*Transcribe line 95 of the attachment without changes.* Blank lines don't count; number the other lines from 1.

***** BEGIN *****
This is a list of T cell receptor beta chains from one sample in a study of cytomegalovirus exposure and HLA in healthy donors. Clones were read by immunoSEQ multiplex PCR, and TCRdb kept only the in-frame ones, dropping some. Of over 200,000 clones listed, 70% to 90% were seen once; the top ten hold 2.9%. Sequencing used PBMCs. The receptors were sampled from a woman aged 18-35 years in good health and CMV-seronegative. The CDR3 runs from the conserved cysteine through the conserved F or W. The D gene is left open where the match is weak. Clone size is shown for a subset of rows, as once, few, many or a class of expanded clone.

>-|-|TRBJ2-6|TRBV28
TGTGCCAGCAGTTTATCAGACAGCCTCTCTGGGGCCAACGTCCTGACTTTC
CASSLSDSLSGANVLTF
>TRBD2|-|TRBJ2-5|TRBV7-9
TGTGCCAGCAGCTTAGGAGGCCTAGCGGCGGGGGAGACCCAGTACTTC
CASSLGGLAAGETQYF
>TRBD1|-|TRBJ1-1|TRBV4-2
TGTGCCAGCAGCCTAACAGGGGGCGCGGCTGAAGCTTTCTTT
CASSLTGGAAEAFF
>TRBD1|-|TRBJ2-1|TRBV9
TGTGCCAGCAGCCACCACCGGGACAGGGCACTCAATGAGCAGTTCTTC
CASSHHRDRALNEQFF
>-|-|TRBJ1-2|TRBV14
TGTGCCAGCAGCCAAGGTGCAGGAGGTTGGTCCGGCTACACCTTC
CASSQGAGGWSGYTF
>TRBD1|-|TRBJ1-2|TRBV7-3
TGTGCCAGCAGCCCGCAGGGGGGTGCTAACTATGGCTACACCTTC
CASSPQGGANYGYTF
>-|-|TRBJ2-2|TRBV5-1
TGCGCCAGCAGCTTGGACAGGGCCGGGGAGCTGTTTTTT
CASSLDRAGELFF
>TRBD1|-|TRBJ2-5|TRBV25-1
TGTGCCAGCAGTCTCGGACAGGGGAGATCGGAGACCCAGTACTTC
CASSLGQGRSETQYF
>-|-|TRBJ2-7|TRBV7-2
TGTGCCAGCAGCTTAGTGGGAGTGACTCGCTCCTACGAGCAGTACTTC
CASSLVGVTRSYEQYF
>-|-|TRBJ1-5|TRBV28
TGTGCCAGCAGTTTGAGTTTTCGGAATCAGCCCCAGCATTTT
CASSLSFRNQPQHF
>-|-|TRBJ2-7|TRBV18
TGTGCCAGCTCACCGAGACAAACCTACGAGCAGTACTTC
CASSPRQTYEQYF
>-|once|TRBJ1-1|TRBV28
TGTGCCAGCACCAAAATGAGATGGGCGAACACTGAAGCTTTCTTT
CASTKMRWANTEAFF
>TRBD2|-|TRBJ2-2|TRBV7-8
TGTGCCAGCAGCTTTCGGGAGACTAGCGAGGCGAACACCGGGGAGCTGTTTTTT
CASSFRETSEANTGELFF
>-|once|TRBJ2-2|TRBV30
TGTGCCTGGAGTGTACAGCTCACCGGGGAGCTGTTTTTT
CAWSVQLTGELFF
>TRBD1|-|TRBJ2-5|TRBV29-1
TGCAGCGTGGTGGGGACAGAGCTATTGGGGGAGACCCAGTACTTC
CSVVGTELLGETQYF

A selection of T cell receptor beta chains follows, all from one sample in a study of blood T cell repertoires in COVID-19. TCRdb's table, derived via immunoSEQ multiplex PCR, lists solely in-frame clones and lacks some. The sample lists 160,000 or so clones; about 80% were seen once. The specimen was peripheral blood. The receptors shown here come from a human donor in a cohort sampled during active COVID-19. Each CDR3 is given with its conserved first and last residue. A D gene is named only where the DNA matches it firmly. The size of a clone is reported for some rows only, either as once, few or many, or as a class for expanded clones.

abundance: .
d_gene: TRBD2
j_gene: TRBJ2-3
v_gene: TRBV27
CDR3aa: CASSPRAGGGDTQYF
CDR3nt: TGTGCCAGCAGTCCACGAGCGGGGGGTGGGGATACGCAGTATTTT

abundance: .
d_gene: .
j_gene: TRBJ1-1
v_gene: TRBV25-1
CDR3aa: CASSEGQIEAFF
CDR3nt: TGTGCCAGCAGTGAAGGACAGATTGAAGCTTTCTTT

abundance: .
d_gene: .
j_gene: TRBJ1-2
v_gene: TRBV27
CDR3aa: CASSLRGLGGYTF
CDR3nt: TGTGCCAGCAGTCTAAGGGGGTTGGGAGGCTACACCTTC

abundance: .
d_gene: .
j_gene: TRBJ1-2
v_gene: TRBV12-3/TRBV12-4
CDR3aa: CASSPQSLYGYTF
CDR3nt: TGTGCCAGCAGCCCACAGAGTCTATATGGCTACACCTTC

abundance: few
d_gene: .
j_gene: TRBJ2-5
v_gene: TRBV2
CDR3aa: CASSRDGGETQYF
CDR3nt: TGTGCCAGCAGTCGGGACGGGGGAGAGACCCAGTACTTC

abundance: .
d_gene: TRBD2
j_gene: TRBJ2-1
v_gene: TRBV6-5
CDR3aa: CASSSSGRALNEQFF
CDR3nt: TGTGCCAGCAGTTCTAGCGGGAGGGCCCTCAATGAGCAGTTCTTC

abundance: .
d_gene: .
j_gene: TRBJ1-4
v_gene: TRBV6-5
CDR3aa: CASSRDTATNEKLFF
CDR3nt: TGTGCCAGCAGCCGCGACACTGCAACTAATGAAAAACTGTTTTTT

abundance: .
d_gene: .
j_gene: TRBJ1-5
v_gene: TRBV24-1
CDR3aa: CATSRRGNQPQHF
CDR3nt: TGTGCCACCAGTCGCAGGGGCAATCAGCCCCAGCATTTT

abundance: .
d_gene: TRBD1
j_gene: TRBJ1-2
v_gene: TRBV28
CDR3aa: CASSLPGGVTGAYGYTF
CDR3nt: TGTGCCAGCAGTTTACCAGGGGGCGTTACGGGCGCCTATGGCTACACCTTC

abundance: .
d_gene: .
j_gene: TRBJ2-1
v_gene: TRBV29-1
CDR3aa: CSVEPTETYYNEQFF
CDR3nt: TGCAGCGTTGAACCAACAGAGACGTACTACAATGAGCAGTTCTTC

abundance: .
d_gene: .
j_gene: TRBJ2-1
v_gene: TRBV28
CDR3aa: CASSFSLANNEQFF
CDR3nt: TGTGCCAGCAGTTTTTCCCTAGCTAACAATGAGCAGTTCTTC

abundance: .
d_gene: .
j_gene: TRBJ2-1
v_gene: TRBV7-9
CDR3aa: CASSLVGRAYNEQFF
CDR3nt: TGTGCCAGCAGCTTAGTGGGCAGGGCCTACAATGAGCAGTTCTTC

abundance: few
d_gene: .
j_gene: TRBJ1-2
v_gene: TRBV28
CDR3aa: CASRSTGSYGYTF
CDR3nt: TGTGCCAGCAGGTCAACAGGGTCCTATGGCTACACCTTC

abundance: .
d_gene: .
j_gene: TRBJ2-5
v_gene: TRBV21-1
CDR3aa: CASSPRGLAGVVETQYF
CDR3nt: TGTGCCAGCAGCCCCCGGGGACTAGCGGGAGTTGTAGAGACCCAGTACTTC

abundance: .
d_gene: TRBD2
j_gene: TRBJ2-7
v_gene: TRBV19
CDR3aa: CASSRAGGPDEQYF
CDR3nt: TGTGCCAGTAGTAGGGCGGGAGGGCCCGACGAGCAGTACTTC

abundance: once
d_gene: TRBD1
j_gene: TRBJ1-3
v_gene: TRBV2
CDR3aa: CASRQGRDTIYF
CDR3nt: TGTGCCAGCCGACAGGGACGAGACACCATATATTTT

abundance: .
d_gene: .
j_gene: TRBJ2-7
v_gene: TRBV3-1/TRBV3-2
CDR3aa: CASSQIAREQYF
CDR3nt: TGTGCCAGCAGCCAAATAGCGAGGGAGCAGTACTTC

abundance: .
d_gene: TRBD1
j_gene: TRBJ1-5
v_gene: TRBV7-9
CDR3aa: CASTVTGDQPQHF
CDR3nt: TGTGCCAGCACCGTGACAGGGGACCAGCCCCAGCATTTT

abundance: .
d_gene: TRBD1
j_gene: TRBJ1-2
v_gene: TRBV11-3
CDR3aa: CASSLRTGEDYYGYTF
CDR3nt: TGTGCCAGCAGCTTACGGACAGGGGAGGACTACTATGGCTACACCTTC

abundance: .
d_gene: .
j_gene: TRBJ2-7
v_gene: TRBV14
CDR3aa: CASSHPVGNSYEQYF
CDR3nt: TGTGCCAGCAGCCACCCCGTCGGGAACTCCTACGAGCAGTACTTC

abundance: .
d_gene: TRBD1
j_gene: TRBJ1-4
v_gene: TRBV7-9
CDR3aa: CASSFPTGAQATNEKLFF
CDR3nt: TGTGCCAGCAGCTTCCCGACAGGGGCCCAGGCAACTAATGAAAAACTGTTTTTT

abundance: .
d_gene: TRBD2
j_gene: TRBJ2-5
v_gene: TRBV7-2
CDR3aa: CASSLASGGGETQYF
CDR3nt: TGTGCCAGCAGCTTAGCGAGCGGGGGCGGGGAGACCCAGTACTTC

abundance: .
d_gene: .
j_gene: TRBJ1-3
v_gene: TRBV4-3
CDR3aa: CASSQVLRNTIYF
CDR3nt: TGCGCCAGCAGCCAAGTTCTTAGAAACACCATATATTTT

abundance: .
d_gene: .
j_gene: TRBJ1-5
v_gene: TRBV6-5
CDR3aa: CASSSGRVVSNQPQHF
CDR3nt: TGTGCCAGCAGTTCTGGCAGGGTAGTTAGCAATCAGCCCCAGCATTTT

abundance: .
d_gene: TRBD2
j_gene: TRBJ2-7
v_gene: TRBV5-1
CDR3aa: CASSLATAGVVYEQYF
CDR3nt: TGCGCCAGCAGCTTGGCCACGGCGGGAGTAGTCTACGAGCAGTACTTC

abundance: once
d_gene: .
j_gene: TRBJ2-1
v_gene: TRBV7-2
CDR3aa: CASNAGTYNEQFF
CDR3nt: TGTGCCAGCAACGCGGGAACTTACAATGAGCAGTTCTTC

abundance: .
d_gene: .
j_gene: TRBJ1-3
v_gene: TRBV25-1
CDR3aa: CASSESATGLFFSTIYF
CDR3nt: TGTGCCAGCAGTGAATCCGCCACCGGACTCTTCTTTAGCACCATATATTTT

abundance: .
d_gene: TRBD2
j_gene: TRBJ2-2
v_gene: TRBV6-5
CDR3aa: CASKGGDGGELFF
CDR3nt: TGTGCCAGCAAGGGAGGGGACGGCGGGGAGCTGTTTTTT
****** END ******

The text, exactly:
CDR3nt: TGTGCCACCAGTCGCAGGGGCAATCAGCCCCAGCATTTT